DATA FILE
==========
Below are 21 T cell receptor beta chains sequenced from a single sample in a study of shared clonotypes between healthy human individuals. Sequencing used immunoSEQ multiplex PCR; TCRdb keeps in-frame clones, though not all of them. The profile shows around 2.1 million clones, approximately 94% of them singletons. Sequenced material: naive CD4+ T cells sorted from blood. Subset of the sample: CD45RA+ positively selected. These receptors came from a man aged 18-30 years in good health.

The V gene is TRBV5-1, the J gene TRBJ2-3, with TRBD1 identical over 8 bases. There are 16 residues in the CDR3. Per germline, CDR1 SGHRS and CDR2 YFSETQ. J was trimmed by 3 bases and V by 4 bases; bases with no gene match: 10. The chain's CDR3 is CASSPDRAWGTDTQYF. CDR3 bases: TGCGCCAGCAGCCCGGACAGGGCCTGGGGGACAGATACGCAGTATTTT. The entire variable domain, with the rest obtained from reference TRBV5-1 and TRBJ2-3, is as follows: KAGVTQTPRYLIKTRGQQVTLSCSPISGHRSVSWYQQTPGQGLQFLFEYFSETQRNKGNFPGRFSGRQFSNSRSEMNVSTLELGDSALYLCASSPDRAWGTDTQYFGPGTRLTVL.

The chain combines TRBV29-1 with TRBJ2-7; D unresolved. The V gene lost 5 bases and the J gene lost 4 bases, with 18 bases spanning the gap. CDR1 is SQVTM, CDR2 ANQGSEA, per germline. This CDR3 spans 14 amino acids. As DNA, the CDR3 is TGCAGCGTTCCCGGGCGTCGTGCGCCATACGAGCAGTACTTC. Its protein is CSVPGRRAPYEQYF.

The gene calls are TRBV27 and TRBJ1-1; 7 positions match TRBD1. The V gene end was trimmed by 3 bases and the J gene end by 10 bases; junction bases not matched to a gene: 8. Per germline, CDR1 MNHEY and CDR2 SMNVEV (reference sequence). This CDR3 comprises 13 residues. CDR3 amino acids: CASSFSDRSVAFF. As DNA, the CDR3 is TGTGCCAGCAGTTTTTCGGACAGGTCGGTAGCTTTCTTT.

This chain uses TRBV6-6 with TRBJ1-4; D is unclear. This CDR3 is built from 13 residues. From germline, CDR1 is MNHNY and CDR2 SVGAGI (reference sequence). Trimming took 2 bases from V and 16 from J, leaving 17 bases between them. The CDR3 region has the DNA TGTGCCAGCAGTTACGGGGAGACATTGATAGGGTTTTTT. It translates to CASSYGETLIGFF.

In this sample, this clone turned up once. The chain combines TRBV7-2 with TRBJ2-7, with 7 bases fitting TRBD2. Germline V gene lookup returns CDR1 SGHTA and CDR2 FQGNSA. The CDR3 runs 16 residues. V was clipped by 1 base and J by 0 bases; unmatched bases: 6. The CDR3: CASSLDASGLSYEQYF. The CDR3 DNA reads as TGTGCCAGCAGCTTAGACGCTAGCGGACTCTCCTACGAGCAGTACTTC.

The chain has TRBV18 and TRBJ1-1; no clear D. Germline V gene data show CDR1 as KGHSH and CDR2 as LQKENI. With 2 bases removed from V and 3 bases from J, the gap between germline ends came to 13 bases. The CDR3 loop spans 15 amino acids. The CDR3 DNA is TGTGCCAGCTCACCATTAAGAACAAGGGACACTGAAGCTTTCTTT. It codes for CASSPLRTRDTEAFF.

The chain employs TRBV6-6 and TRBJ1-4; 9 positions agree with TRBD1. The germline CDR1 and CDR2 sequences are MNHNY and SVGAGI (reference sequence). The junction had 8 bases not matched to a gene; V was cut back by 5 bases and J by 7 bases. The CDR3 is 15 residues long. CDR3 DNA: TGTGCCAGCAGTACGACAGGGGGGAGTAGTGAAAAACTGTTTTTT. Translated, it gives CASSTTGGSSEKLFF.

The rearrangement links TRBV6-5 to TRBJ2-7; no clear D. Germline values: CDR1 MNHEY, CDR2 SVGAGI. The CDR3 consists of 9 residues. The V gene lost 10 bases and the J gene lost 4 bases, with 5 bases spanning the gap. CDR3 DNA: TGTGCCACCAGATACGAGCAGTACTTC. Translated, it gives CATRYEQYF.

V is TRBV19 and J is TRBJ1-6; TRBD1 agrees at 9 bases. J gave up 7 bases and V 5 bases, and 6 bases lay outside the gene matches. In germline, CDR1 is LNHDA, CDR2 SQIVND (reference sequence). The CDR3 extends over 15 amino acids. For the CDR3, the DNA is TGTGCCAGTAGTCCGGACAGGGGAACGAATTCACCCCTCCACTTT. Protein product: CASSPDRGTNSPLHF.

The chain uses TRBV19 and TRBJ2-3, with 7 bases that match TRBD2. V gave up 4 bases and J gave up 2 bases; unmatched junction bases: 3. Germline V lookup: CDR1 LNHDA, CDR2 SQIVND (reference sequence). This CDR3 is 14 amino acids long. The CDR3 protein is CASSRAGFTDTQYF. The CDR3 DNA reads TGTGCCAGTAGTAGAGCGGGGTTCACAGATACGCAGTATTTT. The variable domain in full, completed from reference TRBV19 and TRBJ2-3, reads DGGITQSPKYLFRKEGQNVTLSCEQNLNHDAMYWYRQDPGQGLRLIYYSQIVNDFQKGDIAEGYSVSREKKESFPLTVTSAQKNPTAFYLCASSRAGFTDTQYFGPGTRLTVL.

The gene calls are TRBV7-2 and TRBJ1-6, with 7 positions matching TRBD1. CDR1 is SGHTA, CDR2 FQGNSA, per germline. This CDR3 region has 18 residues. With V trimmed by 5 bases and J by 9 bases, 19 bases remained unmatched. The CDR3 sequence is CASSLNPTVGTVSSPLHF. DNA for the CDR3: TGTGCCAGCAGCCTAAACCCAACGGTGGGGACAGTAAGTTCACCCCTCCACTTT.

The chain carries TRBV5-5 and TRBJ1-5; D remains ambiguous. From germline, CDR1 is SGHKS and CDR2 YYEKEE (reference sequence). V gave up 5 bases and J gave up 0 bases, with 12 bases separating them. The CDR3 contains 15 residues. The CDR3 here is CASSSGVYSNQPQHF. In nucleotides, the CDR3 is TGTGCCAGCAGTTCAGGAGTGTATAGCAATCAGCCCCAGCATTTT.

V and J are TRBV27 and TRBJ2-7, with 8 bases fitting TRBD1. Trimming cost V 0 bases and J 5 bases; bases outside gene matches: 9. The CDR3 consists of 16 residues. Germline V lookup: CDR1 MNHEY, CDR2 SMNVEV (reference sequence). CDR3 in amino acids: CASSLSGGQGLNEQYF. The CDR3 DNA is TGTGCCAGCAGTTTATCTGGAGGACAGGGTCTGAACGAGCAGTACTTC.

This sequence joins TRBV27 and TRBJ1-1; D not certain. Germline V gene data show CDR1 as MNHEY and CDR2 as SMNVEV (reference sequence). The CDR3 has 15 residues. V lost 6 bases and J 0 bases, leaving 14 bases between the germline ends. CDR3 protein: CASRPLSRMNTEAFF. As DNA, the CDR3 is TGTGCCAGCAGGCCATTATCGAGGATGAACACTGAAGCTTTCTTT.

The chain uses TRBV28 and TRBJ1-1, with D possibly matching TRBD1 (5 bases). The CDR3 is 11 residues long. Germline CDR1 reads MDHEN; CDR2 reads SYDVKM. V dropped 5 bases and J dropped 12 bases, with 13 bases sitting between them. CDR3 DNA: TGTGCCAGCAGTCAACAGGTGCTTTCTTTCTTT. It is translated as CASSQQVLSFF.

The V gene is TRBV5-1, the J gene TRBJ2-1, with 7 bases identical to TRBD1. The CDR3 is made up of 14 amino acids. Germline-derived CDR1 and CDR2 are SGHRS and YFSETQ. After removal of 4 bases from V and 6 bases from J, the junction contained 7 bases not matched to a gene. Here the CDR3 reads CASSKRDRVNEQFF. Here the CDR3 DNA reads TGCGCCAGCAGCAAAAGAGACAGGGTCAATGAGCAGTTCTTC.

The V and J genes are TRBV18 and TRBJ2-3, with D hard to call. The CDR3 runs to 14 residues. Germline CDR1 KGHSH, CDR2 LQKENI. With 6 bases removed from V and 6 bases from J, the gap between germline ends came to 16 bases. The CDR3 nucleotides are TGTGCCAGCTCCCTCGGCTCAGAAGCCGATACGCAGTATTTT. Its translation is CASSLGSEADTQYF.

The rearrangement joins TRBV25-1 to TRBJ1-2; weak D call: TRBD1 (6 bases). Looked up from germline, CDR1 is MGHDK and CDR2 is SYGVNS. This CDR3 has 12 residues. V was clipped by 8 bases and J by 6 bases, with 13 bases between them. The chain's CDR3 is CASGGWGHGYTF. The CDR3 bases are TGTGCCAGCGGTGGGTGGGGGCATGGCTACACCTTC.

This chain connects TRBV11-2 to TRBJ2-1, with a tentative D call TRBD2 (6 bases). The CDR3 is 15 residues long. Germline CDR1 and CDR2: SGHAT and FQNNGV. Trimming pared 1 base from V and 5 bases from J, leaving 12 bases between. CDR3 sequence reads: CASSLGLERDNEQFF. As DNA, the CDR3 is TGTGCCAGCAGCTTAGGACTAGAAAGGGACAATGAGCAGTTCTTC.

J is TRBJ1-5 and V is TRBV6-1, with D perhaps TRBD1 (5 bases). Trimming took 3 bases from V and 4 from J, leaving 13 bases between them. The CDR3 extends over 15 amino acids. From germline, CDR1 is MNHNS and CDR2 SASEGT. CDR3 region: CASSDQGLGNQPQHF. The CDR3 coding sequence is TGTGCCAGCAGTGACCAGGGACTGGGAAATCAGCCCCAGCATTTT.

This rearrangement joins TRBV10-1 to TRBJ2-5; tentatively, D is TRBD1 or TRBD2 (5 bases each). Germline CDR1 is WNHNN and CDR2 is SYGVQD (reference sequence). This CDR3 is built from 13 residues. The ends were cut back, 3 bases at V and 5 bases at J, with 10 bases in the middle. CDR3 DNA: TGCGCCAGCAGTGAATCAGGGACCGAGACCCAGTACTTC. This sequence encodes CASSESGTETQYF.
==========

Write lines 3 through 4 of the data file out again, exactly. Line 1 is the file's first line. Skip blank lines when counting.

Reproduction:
The chain combines TRBV29-1 with TRBJ2-7; D unresolved. The V gene lost 5 bases and the J gene lost 4 bases, with 18 bases spanning the gap. CDR1 is SQVTM, CDR2 ANQGSEA, per germline. This CDR3 spans 14 amino acids. As DNA, the CDR3 is TGCAGCGTTCCCGGGCGTCGTGCGCCATACGAGCAGTACTTC. Its protein is CSVPGRRAPYEQYF.

The gene calls are TRBV27 and TRBJ1-1; 7 positions match TRBD1. The V gene end was trimmed by 3 bases and the J gene end by 10 bases; junction bases not matched to a gene: 8. Per germline, CDR1 MNHEY and CDR2 SMNVEV (reference sequence). This CDR3 comprises 13 residues. CDR3 amino acids: CASSFSDRSVAFF. As DNA, the CDR3 is TGTGCCAGCAGTTTTTCGGACAGGTCGGTAGCTTTCTTT.